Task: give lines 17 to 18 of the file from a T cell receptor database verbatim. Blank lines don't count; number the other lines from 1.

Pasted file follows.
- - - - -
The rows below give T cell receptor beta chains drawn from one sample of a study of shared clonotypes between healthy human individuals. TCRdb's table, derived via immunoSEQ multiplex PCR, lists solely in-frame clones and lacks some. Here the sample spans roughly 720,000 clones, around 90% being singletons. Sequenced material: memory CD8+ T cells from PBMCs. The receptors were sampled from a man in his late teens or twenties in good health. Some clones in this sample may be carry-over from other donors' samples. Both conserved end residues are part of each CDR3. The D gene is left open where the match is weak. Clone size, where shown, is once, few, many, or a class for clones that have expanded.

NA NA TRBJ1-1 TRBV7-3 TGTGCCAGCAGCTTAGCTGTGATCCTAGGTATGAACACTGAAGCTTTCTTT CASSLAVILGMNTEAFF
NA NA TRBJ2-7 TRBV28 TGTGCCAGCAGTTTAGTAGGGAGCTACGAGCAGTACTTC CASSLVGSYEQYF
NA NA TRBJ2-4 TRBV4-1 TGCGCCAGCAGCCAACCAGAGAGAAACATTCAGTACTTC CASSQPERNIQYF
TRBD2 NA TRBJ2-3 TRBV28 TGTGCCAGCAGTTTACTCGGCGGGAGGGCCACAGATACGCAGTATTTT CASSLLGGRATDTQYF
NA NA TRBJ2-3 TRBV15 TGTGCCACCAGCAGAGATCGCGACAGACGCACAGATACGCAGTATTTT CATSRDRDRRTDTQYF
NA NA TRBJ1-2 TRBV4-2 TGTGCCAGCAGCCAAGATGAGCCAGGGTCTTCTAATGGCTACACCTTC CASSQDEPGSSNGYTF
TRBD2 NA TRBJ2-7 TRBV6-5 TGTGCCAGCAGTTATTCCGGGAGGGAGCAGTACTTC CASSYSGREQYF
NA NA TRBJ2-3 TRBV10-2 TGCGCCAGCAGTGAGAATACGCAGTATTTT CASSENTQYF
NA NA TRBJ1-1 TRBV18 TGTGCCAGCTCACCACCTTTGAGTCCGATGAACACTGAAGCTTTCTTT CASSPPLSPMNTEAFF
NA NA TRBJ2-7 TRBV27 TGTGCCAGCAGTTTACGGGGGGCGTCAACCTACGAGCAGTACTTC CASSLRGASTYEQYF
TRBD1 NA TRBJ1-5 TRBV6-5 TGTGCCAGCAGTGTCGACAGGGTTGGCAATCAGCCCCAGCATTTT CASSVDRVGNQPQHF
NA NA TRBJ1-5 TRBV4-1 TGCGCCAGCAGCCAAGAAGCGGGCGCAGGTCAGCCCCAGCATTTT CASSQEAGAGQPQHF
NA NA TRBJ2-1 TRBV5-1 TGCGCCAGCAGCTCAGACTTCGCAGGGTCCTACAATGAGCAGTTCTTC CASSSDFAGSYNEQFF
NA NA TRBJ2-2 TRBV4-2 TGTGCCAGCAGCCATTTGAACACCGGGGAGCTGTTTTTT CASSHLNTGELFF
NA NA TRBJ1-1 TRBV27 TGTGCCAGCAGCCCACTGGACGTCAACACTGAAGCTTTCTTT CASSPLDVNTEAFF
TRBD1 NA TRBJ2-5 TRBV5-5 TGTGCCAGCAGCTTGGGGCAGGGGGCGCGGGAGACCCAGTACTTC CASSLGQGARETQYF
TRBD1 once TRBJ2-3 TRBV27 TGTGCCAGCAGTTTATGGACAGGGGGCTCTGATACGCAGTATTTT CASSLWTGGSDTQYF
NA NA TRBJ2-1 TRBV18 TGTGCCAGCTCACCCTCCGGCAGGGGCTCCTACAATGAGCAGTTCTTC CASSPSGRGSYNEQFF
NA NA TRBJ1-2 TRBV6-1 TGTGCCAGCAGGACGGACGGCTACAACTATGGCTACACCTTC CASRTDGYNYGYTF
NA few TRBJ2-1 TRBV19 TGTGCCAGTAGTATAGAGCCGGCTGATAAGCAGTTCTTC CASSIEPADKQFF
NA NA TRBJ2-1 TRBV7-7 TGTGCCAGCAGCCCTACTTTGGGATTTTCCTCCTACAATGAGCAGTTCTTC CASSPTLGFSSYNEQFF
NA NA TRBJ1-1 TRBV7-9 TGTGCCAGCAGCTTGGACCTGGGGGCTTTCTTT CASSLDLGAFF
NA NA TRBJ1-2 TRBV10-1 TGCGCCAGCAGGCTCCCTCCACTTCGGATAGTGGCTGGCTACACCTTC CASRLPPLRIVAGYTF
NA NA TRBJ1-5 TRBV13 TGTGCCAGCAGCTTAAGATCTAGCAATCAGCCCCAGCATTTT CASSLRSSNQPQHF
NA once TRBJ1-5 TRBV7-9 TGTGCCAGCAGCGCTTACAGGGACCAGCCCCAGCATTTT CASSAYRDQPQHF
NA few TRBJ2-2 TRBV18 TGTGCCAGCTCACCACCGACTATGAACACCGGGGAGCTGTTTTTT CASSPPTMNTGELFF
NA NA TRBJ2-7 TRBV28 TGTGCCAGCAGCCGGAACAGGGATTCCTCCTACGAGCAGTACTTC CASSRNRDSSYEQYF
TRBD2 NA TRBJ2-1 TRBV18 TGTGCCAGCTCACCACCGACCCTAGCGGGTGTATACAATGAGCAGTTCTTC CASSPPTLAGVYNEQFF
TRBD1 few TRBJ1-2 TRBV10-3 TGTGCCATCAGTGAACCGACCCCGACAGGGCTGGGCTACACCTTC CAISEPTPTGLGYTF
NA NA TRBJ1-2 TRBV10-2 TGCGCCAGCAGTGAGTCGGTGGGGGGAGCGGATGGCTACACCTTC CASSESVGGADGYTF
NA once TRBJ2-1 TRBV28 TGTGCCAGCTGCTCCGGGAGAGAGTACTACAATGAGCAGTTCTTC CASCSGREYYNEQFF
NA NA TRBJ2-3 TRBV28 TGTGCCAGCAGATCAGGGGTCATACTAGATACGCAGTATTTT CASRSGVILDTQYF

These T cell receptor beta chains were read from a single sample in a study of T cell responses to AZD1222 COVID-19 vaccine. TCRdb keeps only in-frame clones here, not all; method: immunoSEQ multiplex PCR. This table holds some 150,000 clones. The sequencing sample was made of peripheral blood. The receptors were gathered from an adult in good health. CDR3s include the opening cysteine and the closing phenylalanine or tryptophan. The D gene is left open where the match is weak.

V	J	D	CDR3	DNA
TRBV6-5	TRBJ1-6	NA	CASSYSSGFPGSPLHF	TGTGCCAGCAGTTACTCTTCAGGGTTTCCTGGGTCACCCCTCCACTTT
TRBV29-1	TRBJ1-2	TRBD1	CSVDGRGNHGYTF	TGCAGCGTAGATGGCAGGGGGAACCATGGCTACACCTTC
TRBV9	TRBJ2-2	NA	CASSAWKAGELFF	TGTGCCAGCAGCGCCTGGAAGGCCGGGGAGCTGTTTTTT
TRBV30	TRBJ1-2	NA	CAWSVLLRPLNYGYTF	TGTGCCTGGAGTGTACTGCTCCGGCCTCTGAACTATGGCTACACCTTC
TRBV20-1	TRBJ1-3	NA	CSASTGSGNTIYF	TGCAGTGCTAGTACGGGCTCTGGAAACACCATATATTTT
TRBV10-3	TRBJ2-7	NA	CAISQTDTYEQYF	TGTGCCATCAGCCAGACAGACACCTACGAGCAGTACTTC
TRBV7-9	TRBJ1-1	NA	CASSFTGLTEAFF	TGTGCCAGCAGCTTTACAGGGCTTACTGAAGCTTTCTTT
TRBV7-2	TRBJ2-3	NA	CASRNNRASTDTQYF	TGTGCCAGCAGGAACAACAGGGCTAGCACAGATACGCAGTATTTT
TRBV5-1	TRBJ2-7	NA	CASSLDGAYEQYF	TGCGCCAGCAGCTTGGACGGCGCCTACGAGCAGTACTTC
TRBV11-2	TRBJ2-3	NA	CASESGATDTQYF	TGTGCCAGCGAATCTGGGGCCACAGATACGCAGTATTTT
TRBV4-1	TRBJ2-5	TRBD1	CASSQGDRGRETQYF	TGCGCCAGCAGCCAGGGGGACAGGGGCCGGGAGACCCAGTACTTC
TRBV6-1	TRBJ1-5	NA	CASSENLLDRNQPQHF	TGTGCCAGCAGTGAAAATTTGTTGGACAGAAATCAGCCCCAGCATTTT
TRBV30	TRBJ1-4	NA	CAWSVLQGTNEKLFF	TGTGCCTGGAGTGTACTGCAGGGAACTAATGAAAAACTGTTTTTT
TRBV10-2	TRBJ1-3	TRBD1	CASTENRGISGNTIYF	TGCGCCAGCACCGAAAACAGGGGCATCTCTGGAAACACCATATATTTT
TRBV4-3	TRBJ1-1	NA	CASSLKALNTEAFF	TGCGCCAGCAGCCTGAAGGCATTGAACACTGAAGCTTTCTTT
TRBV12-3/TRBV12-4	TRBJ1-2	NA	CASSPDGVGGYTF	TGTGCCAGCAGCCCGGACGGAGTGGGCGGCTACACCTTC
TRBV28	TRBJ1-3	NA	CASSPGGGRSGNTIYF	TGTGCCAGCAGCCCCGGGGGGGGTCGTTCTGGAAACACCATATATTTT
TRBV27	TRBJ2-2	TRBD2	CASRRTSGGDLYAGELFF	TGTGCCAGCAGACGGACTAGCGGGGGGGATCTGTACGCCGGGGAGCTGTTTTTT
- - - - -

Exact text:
TRBD1 NA TRBJ2-5 TRBV5-5 TGTGCCAGCAGCTTGGGGCAGGGGGCGCGGGAGACCCAGTACTTC CASSLGQGARETQYF
TRBD1 once TRBJ2-3 TRBV27 TGTGCCAGCAGTTTATGGACAGGGGGCTCTGATACGCAGTATTTT CASSLWTGGSDTQYF